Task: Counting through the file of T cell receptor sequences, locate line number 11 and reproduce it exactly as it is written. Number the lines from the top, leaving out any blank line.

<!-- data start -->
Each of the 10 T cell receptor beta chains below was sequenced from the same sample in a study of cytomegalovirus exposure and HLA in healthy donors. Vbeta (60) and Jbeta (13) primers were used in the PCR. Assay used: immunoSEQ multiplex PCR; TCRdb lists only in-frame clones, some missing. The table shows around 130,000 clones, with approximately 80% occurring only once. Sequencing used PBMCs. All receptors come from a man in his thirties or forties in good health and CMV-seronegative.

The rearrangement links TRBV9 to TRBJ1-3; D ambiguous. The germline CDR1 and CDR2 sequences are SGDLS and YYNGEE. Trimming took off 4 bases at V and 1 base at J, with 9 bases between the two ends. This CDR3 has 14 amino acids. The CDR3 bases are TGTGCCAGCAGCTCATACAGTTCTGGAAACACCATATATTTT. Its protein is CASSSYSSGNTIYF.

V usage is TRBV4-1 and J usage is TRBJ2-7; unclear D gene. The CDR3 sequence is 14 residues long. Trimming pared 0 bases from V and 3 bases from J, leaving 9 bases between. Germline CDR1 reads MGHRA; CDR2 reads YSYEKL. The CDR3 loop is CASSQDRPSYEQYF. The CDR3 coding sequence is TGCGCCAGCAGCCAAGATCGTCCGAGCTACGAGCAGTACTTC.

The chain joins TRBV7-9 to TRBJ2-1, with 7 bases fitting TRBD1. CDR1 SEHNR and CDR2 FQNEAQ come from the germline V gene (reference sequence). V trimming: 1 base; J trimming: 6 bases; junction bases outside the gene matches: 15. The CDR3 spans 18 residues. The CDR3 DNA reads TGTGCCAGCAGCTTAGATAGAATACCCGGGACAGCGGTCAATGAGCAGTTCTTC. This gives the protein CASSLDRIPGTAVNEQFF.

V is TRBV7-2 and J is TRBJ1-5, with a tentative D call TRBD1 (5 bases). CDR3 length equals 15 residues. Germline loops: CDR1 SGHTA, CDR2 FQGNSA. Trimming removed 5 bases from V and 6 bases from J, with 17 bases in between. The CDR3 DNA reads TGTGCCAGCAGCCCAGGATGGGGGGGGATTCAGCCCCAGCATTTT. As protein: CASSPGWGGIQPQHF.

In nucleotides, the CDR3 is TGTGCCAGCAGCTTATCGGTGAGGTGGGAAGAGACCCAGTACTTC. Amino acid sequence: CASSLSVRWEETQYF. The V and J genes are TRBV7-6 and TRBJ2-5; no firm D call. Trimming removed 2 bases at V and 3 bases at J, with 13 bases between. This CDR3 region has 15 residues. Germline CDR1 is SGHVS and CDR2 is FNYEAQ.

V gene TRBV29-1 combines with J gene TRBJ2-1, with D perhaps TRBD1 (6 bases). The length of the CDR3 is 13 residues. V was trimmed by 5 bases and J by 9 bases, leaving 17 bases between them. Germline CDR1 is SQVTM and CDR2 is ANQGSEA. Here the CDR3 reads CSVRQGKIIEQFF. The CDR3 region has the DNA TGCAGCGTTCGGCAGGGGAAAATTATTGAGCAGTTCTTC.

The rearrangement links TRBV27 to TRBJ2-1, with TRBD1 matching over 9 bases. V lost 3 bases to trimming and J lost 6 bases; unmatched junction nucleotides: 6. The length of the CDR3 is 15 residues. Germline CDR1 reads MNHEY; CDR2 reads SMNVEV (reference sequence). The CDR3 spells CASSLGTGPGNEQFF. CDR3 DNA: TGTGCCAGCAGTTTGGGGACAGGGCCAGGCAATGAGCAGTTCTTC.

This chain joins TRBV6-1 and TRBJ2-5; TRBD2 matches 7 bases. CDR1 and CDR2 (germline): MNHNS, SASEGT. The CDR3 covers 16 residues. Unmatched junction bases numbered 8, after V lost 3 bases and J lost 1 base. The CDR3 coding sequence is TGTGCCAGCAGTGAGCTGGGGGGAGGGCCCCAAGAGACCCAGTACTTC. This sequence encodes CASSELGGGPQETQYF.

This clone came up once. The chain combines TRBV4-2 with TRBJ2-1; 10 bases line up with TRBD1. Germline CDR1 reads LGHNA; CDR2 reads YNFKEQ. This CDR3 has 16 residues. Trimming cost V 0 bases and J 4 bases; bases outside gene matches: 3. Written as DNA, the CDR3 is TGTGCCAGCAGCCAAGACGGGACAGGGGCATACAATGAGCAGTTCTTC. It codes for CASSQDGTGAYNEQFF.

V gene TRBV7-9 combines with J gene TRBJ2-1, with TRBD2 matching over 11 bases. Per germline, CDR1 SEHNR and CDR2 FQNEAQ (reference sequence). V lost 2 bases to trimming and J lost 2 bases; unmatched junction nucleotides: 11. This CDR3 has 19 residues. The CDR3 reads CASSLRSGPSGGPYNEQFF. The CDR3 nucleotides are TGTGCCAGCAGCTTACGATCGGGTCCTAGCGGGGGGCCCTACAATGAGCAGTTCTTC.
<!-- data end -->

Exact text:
V gene TRBV7-9 combines with J gene TRBJ2-1, with TRBD2 matching over 11 bases. Per germline, CDR1 SEHNR and CDR2 FQNEAQ (reference sequence). V lost 2 bases to trimming and J lost 2 bases; unmatched junction nucleotides: 11. This CDR3 has 19 residues. The CDR3 reads CASSLRSGPSGGPYNEQFF. The CDR3 nucleotides are TGTGCCAGCAGCTTACGATCGGGTCCTAGCGGGGGGCCCTACAATGAGCAGTTCTTC.